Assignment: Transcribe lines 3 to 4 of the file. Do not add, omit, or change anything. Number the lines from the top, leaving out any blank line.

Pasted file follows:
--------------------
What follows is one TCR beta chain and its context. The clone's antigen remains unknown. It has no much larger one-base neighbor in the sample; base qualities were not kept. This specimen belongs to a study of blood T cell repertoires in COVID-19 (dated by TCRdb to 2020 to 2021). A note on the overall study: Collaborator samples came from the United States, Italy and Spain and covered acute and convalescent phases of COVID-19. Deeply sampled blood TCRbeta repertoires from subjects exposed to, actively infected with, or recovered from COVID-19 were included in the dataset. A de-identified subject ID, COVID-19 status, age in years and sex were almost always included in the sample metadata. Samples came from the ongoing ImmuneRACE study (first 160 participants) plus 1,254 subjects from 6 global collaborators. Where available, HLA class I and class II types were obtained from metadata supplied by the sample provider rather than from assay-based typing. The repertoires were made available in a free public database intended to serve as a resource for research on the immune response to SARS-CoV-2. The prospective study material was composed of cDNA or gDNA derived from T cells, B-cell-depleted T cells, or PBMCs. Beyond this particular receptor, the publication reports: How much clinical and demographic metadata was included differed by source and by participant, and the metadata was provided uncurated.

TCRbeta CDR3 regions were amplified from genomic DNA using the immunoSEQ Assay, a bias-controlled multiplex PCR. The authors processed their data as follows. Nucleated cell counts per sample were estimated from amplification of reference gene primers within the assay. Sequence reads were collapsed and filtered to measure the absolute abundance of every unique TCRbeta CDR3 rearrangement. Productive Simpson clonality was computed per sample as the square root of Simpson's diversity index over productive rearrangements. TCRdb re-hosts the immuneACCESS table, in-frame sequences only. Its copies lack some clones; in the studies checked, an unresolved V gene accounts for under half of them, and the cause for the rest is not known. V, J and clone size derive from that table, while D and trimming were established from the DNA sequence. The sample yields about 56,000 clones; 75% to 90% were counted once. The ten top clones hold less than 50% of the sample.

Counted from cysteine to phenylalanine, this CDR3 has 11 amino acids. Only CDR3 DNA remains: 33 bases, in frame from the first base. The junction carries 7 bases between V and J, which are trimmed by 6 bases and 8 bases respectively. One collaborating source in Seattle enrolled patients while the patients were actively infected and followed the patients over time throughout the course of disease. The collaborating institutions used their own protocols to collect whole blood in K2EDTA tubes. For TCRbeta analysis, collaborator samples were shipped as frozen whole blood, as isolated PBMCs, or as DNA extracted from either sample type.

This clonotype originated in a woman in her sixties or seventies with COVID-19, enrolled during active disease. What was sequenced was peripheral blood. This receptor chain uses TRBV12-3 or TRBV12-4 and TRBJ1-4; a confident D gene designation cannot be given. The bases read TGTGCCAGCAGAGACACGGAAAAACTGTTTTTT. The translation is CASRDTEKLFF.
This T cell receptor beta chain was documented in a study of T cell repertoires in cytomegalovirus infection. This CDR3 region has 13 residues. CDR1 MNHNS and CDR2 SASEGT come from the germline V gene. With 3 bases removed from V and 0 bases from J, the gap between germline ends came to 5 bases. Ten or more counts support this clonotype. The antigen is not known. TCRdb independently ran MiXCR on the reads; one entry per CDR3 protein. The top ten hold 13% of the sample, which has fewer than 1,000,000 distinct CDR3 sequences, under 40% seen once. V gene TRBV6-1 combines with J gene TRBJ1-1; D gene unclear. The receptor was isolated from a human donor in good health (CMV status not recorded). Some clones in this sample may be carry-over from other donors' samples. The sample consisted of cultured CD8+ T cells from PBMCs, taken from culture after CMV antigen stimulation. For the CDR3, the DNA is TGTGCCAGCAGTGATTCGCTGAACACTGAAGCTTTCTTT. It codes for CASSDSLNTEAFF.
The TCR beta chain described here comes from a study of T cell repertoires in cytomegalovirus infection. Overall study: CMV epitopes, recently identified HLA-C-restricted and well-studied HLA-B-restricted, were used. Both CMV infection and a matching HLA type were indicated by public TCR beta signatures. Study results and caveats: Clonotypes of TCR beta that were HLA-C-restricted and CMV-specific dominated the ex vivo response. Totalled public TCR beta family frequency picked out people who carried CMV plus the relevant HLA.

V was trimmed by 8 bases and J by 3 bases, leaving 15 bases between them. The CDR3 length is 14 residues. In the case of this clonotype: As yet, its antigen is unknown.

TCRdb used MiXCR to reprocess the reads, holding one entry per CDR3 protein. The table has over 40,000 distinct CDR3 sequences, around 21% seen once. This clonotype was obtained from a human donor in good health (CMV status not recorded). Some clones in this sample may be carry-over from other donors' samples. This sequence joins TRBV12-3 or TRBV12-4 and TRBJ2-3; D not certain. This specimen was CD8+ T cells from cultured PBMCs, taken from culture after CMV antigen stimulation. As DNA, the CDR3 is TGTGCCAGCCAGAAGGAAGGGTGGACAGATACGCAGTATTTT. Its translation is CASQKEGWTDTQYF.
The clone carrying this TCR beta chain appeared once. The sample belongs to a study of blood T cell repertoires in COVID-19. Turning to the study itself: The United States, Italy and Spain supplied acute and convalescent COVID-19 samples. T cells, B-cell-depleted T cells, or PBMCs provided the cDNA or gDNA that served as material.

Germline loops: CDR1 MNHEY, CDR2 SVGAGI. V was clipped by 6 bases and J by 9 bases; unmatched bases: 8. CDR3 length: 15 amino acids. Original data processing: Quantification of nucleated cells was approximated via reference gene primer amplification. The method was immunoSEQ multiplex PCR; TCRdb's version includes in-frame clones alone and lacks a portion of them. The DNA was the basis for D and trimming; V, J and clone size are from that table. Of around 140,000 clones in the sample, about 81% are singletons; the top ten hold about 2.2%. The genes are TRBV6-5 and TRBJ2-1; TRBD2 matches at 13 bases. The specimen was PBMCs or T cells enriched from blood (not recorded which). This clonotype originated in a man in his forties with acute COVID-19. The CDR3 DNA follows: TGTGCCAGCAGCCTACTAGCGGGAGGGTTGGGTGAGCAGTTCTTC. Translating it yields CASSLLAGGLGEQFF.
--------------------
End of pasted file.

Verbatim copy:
Counted from cysteine to phenylalanine, this CDR3 has 11 amino acids. Only CDR3 DNA remains: 33 bases, in frame from the first base. The junction carries 7 bases between V and J, which are trimmed by 6 bases and 8 bases respectively. One collaborating source in Seattle enrolled patients while the patients were actively infected and followed the patients over time throughout the course of disease. The collaborating institutions used their own protocols to collect whole blood in K2EDTA tubes. For TCRbeta analysis, collaborator samples were shipped as frozen whole blood, as isolated PBMCs, or as DNA extracted from either sample type.

This clonotype originated in a woman in her sixties or seventies with COVID-19, enrolled during active disease. What was sequenced was peripheral blood. This receptor chain uses TRBV12-3 or TRBV12-4 and TRBJ1-4; a confident D gene designation cannot be given. The bases read TGTGCCAGCAGAGACACGGAAAAACTGTTTTTT. The translation is CASRDTEKLFF.